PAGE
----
Alcohol Justice, an alcohol industry watchdog organization, is asking for an emergency ban in California on the sale of powdered and crystalline alcohol products, such as Palcohol, to prevent additional alcohol-related harm to young people.
“California is the largest alcohol market in the U.S. and suffers the most alcohol-related harm,” stated Michael Scippa, Director of Public Affairs at Alcohol Justice. “Every year we lose nearly 10,000 lives and over $22 billion dollars to alcohol-related harm. Palcohol and other powdered or crystalline alcohol products will bring huge dangers to young people in California.”
A letter from the organization delivered to California legislators provides a litany of the organization’s health and safety concerns associated with powdered or crystalline alcohol: low cost; easy youth access to the packets; similar size and shape of packets to nonalcoholic children’s drink packets; potential mixing with a small amount of water to make a single very potent drink; mixing powdered alcohol with beer or alcopops; mixing powdered alcohol with energy drinks or other youth-oriented products; concealment by underage drinkers attending events/locations where alcohol is prohibited; ingestion of the product by snorting or eating, and easy theft.
The Alcohol Justice request for emergency legislative action is a response to news late last week that the U.S. Alcohol & Tobacco Tax & Trade Bureau (TTB) approved labels for the powdered alcohol product, Palcohol. The TTB approval gives a green light to begin marketing it wherever it’s legal. The letter states that five states have already passed legislation to ban powdered and crystalline alcohol products, another has a regulatory prohibition in place, and at least 14 other states are considering bills to ban these dangerous products. But California is currently not yet one of those states considering a bill.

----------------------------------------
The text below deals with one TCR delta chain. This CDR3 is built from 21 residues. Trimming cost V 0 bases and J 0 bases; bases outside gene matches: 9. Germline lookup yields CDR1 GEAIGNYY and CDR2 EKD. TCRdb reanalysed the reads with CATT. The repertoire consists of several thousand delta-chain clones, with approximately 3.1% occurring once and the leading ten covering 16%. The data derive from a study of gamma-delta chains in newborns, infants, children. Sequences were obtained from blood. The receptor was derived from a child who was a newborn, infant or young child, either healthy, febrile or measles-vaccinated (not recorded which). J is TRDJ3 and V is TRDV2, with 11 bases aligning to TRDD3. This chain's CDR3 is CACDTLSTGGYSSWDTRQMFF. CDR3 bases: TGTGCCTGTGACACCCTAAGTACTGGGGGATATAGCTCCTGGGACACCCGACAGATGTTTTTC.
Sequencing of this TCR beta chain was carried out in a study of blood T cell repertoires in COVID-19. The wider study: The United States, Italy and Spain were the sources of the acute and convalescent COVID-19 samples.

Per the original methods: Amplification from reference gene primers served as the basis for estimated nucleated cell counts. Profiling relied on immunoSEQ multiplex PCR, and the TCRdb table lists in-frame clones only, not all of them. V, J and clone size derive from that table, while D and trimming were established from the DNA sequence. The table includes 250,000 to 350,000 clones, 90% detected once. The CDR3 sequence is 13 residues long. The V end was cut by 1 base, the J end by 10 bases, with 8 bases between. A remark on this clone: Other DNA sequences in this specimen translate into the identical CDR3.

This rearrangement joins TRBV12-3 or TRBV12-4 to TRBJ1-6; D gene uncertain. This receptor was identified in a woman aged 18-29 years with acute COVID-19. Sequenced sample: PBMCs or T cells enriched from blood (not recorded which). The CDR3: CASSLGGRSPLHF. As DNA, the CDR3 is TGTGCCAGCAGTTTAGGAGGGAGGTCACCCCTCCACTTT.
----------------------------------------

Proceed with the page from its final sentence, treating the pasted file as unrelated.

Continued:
The letter asks for new emergency legislation in 2015, to amend Title 18 of the California Code of Regulations, Article 6, Classification of Particular Beverages, Regulation 2557, concerning Powdered Distilled Spirits. The amendment sought would ban powdered or crystalline distilled spirits in California.
“We agree with New York Senator Chuck Schumer who said Palcohol “will become the ‘Kool-Aid’ of teenage binge drinking’ and it will lead to acute alcohol poisoning and death,” said Bruce Lee Livingston, Executive Director / CEO of Alcohol Justice. “The sense of urgency is real, we need our elected state leaders to take action this year to keep this public health and safety threat out of California.”